- The Oxford Handbook of American Indian History
- America in 1492
- European Invasions and Early Settlement, 1500–1680
- Living in a Reordered World, 1680–1763
- The Age of Imperial Expansion, 1763–1821
- US Expansion and Its Consequences, 1815–1890
- Surviving in the Twentieth Century, 1890–1960
- The Indian Renaissance, 1960–2000: Stumbling to Victory, or Anecdotes of Persistence?
- Contemporary History: Native America in the Twenty-First Century
- The Great Lakes
- The Southwest
- The Plains
- The Pacific Northwest
- The South
- The Atlantic Northeast
- Indian Territory and Oklahoma
- The Great Basin
- Gender, Sexuality, and Family History: Naynaabeak’s Fishing Net
- Population, Health, and Public Welfare
- Native American Expressive Arts
- Collectors and Museums: From Cabinets of Curiosities to Indigenous Cultural Centers
- Indians in the Marketplace
- Intellectual History
- Treaties and Treaty Making
- Urban Native Histories
- American Indians in Popular Culture
- American Indians in World History
Abstract and Keywords
Between 1763 and 1821, few Native peoples in North America remained untouched by the twin forces of imperial expansion and colonial population growth. Communities in once-remote California and Alaska struggled to adjust to the incursion of missionaries, traders, and soldiers into their lands. Along the Atlantic seaboard, Indians fought to avoid being swallowed up altogether by the United States. Depending on the regional context, indigenous experiences diverged widely. Some Native peoples profited enormously from the arrival of Europeans in their homeland, others underwent a period of painful readjustment and reinvention, and still others struggled merely to keep their communities and families intact. Geography, demography, epidemiology, and the contingencies of Native and imperial politics all shaped the course of Native American history during this tumultuous period.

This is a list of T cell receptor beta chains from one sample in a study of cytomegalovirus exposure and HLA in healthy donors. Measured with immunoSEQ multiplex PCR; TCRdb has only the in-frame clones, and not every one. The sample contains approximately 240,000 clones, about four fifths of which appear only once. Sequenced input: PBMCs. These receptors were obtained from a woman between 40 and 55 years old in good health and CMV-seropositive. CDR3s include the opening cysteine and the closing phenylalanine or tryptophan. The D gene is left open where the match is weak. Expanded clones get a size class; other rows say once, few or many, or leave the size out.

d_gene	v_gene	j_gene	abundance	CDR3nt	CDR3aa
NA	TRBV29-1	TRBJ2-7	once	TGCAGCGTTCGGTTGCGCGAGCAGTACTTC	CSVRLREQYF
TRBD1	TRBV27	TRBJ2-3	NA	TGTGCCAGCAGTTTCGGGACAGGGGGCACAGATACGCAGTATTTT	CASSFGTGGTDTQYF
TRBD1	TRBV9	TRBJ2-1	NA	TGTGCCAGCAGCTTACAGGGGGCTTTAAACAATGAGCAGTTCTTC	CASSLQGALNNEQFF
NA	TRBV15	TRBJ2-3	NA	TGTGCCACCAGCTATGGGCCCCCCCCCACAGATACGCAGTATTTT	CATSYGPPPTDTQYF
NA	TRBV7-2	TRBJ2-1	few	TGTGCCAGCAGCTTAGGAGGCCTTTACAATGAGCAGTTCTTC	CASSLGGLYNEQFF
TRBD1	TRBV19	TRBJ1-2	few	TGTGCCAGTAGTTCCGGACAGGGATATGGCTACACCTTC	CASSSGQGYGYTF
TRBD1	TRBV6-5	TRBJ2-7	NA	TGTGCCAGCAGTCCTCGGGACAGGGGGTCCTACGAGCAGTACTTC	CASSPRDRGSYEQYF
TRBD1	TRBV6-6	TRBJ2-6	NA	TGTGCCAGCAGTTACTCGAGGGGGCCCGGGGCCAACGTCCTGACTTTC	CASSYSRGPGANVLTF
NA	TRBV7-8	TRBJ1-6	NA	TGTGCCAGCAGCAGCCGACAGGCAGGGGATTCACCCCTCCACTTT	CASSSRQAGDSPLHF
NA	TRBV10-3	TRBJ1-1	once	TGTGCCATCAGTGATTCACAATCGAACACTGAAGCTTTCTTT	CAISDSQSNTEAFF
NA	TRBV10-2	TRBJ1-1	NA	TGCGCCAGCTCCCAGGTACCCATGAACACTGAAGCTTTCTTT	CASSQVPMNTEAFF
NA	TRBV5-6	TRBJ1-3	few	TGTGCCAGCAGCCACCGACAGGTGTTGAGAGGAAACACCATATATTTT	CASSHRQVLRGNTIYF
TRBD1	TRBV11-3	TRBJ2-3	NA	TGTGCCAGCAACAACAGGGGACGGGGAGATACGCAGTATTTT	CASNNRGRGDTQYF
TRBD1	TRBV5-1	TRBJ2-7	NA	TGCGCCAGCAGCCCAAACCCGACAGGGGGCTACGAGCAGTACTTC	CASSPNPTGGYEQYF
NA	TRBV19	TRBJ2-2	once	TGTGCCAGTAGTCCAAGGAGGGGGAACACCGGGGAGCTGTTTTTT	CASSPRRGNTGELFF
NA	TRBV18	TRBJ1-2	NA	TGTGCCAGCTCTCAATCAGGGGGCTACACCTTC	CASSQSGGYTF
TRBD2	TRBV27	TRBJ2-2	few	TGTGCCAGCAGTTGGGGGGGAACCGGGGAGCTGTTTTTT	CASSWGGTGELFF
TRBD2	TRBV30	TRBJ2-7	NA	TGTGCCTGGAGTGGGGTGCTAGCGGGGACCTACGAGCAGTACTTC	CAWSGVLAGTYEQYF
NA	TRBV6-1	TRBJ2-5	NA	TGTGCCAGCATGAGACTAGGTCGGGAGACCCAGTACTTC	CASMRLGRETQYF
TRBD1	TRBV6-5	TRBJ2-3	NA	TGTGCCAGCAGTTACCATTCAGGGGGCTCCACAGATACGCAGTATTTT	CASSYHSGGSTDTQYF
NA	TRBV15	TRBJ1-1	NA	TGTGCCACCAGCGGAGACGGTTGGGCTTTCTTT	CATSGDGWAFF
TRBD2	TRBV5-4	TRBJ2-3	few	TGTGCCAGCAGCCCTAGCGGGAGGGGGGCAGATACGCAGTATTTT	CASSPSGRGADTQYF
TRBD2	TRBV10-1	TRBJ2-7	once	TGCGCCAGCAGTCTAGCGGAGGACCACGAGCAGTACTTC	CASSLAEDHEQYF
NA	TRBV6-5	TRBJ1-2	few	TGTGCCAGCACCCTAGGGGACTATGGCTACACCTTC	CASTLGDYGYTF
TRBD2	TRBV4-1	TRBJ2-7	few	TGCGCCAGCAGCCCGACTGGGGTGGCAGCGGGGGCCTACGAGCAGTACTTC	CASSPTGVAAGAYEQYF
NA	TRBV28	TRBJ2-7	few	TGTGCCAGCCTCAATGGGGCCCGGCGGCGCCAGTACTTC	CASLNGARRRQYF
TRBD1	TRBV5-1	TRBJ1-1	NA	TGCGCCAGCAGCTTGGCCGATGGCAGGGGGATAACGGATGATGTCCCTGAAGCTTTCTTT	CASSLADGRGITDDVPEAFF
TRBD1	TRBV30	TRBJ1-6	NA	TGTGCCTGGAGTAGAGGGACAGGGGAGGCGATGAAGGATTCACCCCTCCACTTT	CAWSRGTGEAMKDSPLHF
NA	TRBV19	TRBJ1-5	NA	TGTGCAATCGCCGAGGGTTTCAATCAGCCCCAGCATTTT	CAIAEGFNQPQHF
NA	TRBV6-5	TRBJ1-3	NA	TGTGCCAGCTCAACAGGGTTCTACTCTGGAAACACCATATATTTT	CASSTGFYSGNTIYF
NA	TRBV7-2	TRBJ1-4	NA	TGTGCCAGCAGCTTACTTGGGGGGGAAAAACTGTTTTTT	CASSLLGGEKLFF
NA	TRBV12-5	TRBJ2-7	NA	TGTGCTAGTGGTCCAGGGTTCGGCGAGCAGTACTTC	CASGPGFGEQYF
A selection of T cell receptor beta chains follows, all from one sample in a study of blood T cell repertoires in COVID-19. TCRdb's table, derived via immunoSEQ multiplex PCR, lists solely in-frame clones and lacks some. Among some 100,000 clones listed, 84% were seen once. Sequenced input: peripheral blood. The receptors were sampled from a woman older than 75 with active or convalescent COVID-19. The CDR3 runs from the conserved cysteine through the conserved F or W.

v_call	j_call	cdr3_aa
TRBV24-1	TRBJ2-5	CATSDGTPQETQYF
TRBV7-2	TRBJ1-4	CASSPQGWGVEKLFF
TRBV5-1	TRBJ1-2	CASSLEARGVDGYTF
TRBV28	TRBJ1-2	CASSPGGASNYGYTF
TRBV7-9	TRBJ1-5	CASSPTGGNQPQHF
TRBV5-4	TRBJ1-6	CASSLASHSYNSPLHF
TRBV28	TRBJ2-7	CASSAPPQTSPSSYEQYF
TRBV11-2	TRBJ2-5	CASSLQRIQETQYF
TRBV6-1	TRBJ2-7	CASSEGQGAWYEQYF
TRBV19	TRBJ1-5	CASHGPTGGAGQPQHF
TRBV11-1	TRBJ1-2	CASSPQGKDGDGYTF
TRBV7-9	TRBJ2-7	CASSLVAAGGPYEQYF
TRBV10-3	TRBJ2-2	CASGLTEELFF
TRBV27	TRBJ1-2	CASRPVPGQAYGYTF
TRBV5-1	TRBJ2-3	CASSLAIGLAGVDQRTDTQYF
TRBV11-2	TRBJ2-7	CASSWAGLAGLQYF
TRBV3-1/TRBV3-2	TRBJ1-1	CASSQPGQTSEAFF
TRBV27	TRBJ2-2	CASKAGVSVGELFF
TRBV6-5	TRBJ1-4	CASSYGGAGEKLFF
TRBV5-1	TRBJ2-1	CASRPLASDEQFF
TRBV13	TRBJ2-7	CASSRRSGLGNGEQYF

Claudio Saunt is the Richard B. Russell Professor of American History at the University of Georgia. He is author of A New Order of Things: Property, Power and the Transformation of the Creek Indians (1999) and, most recently, West of the Revolution: An Uncommon History of 1776 (2014).
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